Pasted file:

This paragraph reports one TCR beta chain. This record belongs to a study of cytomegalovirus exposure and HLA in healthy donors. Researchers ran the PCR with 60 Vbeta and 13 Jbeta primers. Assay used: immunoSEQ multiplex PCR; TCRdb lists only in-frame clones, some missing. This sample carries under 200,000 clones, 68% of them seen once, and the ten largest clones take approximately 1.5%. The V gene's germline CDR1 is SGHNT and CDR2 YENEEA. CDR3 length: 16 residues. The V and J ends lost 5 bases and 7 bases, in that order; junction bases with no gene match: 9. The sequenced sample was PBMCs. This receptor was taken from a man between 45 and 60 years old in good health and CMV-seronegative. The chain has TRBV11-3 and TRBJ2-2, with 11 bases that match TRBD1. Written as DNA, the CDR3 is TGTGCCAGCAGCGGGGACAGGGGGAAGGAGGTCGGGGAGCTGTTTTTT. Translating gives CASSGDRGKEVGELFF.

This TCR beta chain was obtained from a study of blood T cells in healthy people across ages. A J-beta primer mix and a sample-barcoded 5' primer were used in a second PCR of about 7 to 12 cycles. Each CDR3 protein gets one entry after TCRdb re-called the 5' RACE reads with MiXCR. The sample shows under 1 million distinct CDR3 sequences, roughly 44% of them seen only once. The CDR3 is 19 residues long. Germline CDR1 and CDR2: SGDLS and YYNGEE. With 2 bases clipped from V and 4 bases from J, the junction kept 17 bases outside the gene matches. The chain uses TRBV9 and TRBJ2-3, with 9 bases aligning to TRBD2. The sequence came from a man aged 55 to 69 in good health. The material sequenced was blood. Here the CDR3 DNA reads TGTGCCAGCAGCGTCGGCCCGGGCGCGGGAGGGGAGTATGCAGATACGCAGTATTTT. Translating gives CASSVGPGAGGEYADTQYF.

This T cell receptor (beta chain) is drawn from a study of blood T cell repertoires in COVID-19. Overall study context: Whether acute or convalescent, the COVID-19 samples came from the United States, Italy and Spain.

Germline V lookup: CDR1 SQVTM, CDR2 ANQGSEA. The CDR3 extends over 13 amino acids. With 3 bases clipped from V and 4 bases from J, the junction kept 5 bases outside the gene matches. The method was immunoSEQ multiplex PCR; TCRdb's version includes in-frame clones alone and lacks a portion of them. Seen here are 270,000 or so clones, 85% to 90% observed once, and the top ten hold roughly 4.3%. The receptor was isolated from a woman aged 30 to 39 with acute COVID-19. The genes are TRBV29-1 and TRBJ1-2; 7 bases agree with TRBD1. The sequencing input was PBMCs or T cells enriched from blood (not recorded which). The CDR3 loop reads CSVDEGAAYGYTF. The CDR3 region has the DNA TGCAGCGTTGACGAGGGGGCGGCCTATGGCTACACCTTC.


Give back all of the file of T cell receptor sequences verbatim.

This paragraph reports one TCR beta chain. This record belongs to a study of cytomegalovirus exposure and HLA in healthy donors. Researchers ran the PCR with 60 Vbeta and 13 Jbeta primers. Assay used: immunoSEQ multiplex PCR; TCRdb lists only in-frame clones, some missing. This sample carries under 200,000 clones, 68% of them seen once, and the ten largest clones take approximately 1.5%. The V gene's germline CDR1 is SGHNT and CDR2 YENEEA. CDR3 length: 16 residues. The V and J ends lost 5 bases and 7 bases, in that order; junction bases with no gene match: 9. The sequenced sample was PBMCs. This receptor was taken from a man between 45 and 60 years old in good health and CMV-seronegative. The chain has TRBV11-3 and TRBJ2-2, with 11 bases that match TRBD1. Written as DNA, the CDR3 is TGTGCCAGCAGCGGGGACAGGGGGAAGGAGGTCGGGGAGCTGTTTTTT. Translating gives CASSGDRGKEVGELFF.

This TCR beta chain was obtained from a study of blood T cells in healthy people across ages. A J-beta primer mix and a sample-barcoded 5' primer were used in a second PCR of about 7 to 12 cycles. Each CDR3 protein gets one entry after TCRdb re-called the 5' RACE reads with MiXCR. The sample shows under 1 million distinct CDR3 sequences, roughly 44% of them seen only once. The CDR3 is 19 residues long. Germline CDR1 and CDR2: SGDLS and YYNGEE. With 2 bases clipped from V and 4 bases from J, the junction kept 17 bases outside the gene matches. The chain uses TRBV9 and TRBJ2-3, with 9 bases aligning to TRBD2. The sequence came from a man aged 55 to 69 in good health. The material sequenced was blood. Here the CDR3 DNA reads TGTGCCAGCAGCGTCGGCCCGGGCGCGGGAGGGGAGTATGCAGATACGCAGTATTTT. Translating gives CASSVGPGAGGEYADTQYF.

This T cell receptor (beta chain) is drawn from a study of blood T cell repertoires in COVID-19. Overall study context: Whether acute or convalescent, the COVID-19 samples came from the United States, Italy and Spain.

Germline V lookup: CDR1 SQVTM, CDR2 ANQGSEA. The CDR3 extends over 13 amino acids. With 3 bases clipped from V and 4 bases from J, the junction kept 5 bases outside the gene matches. The method was immunoSEQ multiplex PCR; TCRdb's version includes in-frame clones alone and lacks a portion of them. Seen here are 270,000 or so clones, 85% to 90% observed once, and the top ten hold roughly 4.3%. The receptor was isolated from a woman aged 30 to 39 with acute COVID-19. The genes are TRBV29-1 and TRBJ1-2; 7 bases agree with TRBD1. The sequencing input was PBMCs or T cells enriched from blood (not recorded which). The CDR3 loop reads CSVDEGAAYGYTF. The CDR3 region has the DNA TGCAGCGTTGACGAGGGGGCGGCCTATGGCTACACCTTC.